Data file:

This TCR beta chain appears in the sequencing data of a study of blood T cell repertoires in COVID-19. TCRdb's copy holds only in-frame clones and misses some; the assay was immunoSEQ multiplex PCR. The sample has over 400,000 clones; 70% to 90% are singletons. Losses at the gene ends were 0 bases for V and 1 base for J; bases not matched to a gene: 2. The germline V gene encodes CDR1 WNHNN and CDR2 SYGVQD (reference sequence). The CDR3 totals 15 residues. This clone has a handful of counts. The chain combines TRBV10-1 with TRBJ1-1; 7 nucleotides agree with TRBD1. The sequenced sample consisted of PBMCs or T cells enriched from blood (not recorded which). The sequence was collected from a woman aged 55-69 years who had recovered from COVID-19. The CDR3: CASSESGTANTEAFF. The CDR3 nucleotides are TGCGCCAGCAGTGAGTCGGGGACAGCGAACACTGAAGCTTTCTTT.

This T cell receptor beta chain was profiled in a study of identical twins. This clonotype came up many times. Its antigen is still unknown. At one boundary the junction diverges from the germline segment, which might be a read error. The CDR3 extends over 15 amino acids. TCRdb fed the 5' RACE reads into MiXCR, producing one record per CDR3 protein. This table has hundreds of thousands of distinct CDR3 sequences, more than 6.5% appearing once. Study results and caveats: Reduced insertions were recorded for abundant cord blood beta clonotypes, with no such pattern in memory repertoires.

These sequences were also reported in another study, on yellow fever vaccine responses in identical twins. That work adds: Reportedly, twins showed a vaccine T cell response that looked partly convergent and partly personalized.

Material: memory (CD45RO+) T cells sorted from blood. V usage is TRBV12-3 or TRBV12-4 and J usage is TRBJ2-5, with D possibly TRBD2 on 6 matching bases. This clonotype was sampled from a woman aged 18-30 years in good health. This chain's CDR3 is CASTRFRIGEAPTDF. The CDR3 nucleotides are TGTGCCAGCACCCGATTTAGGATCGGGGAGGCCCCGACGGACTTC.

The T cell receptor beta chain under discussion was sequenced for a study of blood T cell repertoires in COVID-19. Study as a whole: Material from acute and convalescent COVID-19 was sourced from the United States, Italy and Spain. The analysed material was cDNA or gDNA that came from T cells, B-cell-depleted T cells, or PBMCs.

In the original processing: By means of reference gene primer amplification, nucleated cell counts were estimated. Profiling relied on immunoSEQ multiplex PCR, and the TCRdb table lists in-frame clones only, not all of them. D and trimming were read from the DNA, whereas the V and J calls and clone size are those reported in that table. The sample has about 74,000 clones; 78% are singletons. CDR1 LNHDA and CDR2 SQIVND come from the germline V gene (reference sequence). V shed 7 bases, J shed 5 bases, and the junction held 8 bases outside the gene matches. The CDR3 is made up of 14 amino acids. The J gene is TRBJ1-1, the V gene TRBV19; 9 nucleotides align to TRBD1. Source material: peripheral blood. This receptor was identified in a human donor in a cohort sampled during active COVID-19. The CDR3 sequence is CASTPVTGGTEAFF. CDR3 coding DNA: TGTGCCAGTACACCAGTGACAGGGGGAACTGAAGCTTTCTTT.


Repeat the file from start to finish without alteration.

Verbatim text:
This TCR beta chain appears in the sequencing data of a study of blood T cell repertoires in COVID-19. TCRdb's copy holds only in-frame clones and misses some; the assay was immunoSEQ multiplex PCR. The sample has over 400,000 clones; 70% to 90% are singletons. Losses at the gene ends were 0 bases for V and 1 base for J; bases not matched to a gene: 2. The germline V gene encodes CDR1 WNHNN and CDR2 SYGVQD (reference sequence). The CDR3 totals 15 residues. This clone has a handful of counts. The chain combines TRBV10-1 with TRBJ1-1; 7 nucleotides agree with TRBD1. The sequenced sample consisted of PBMCs or T cells enriched from blood (not recorded which). The sequence was collected from a woman aged 55-69 years who had recovered from COVID-19. The CDR3: CASSESGTANTEAFF. The CDR3 nucleotides are TGCGCCAGCAGTGAGTCGGGGACAGCGAACACTGAAGCTTTCTTT.

This T cell receptor beta chain was profiled in a study of identical twins. This clonotype came up many times. Its antigen is still unknown. At one boundary the junction diverges from the germline segment, which might be a read error. The CDR3 extends over 15 amino acids. TCRdb fed the 5' RACE reads into MiXCR, producing one record per CDR3 protein. This table has hundreds of thousands of distinct CDR3 sequences, more than 6.5% appearing once. Study results and caveats: Reduced insertions were recorded for abundant cord blood beta clonotypes, with no such pattern in memory repertoires.

These sequences were also reported in another study, on yellow fever vaccine responses in identical twins. That work adds: Reportedly, twins showed a vaccine T cell response that looked partly convergent and partly personalized.

Material: memory (CD45RO+) T cells sorted from blood. V usage is TRBV12-3 or TRBV12-4 and J usage is TRBJ2-5, with D possibly TRBD2 on 6 matching bases. This clonotype was sampled from a woman aged 18-30 years in good health. This chain's CDR3 is CASTRFRIGEAPTDF. The CDR3 nucleotides are TGTGCCAGCACCCGATTTAGGATCGGGGAGGCCCCGACGGACTTC.

The T cell receptor beta chain under discussion was sequenced for a study of blood T cell repertoires in COVID-19. Study as a whole: Material from acute and convalescent COVID-19 was sourced from the United States, Italy and Spain. The analysed material was cDNA or gDNA that came from T cells, B-cell-depleted T cells, or PBMCs.

In the original processing: By means of reference gene primer amplification, nucleated cell counts were estimated. Profiling relied on immunoSEQ multiplex PCR, and the TCRdb table lists in-frame clones only, not all of them. D and trimming were read from the DNA, whereas the V and J calls and clone size are those reported in that table. The sample has about 74,000 clones; 78% are singletons. CDR1 LNHDA and CDR2 SQIVND come from the germline V gene (reference sequence). V shed 7 bases, J shed 5 bases, and the junction held 8 bases outside the gene matches. The CDR3 is made up of 14 amino acids. The J gene is TRBJ1-1, the V gene TRBV19; 9 nucleotides align to TRBD1. Source material: peripheral blood. This receptor was identified in a human donor in a cohort sampled during active COVID-19. The CDR3 sequence is CASTPVTGGTEAFF. CDR3 coding DNA: TGTGCCAGTACACCAGTGACAGGGGGAACTGAAGCTTTCTTT.